Lesser-known facts: “… I am not quite as shy as I come across. I can be pretty outgoing once people get to know me, but I have a pretty tough shell to crack,” Makenzie confesses.
“I’m a super big choco-holic. I’m obsessed with chocolate and I like trying different chocolates from all over the world when we travel,” Aria says.
Day Job: Author
How she made a mark this year: Getting a book published is, of course, a monumental accomplishment. But getting an additional book published after that? Well, that’s a different story, according to local author Suzanne Redfearn, whose second published novel, “No Ordinary Life,” was released earlier this year. “I think so many people think that breaking … [into the industry] and becoming an author is … so difficult to do. [And it is] so difficult to make it through the gauntlet. But a lot of people don’t realize it’s the sophomore novel that’s the most difficult to get published,” Redfearn says, explaining that the success of an emerging author’s second book relies largely on how well the first one did. “Having ‘No Ordinary Life’ come out was just an affirmation that I’m on the right trail,” she adds. The novel, which follows the story of a child star and the effects of fame, came shortly after “Hush Little Baby,” which was released in 2013 and tells the story of a woman who attempts to free herself and her children from her abusive husband. And these are just two books out of seven that Redfearn has written to date.
“It’s been so much fun, and I’ve got to give a shout-out to Target and Costco [which carry the new novel] for supporting a lesser-known author. I’ve just started this career and this path, and both … [were] willing to read a lesser-known author,” Redfearn says. “And then the local bookshops, like Laguna Beach Books, that are willing to have author events and do interviews… . The journey has been incredible.”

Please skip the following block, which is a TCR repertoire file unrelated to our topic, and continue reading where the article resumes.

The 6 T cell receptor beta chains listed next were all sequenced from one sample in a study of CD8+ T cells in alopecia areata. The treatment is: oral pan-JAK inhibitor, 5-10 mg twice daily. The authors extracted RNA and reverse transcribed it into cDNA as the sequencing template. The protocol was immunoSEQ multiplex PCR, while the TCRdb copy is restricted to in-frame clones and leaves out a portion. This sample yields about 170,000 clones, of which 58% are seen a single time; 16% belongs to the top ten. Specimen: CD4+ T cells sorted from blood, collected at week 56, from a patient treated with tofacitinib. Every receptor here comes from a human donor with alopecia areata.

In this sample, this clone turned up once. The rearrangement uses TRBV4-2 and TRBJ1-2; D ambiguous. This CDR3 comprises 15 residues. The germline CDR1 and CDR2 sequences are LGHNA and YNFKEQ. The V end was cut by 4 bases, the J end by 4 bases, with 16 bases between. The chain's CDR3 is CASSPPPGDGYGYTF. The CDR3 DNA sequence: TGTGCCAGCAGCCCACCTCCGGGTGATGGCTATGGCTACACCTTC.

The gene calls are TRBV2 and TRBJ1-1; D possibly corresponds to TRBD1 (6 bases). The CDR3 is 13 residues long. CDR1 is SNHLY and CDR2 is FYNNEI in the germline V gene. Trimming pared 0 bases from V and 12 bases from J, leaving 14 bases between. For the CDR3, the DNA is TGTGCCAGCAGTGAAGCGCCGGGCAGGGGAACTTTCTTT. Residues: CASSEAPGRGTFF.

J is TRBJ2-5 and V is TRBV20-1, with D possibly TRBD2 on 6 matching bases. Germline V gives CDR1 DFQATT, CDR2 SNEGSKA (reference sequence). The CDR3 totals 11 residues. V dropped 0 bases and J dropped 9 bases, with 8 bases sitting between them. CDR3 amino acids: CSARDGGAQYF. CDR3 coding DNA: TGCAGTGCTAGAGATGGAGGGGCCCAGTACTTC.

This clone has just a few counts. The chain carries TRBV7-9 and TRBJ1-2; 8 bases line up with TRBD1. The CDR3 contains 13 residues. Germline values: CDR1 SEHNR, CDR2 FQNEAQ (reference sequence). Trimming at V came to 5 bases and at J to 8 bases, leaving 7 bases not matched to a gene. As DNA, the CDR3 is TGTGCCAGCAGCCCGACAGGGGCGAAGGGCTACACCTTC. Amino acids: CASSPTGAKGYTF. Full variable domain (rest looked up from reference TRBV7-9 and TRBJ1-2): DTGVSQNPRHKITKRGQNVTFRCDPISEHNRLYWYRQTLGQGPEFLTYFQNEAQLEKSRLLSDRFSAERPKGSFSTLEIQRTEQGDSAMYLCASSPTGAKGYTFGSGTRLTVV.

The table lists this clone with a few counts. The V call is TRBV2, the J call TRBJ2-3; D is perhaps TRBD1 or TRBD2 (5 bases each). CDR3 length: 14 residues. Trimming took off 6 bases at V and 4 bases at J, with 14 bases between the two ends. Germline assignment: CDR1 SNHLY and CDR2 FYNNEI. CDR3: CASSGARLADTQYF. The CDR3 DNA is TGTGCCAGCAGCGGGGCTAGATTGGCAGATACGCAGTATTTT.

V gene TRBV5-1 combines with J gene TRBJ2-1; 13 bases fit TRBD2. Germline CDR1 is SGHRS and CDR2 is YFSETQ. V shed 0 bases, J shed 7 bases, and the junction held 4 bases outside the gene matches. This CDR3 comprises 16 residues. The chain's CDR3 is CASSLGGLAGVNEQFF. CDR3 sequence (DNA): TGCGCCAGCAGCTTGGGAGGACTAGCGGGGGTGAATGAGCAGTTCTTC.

Why she’s proud to be a member of the Laguna Beach community: Though she is grateful for those stores that sell and promote “No Ordinary Life,” it’s the support of Laguna community members that has made the greatest impact on Redfearn thus far. “Laguna is amazing. We’ve got a lot of really successful, creative people in the community and there’s not a lot of the green envy that tries to pull people apart. It’s more of a bolstering community, where [locals] buoy each other and support their successes.”
Plans for the future: Redfearn, who also owns Laguna’s Lumberyard Restaurant with her husband, Cary, is a full-time author now, and has no plans to slow down when it comes to writing. “My job is to sit down every day and put words on a page and do the best I can to tell stories that resonate.”
Lesser-known fact: “Most people don’t know that I [started and] still own a shoelace company [called Wonder Laces]. I created … [the] company because my kids were in sports and their shoes were always coming untied and I thought, ‘There has got to be a solution.’”
Day Job: Founder of Global GLOW
How she made a mark this year: When she founded Global GLOW (Girls Leading Our World) in 2011, Kylie Schuyler’s mission was to empower girls to feel that they are valuable members of society, have a voice and can dream big. Little did she know then that she’d give some of those girls the ultimate platform on which to let their voices be heard: In March, more than 100 girls and young women from around the world, served by both Global GLOW and New York-based nonprofit LitWorld, with which Schuyler’s organization partners, attended the United Nations’ Commission on the Status of Women’s 60th session in New York. During the session, with a presentation to the U.N. commission, Global GLOW and LitWorld launched a joint literacy-based effort called The HerStory Initiative, which encourages girls to tell their stories and push for gender equality on a global level, and held the first Global HerStory Summit.
“At my presentation for the HerStory campaign, we assembled our 100-plus women and girls in a show of solidarity and presented their stories to showcase the profound inequalities that arise from the silencing of female voices,” Schuyler says. “I am extremely proud that Global GLOW contributed to positively altering the future and the dreams of so many women and girls by offering them the unique opportunity to participate at the U.N.”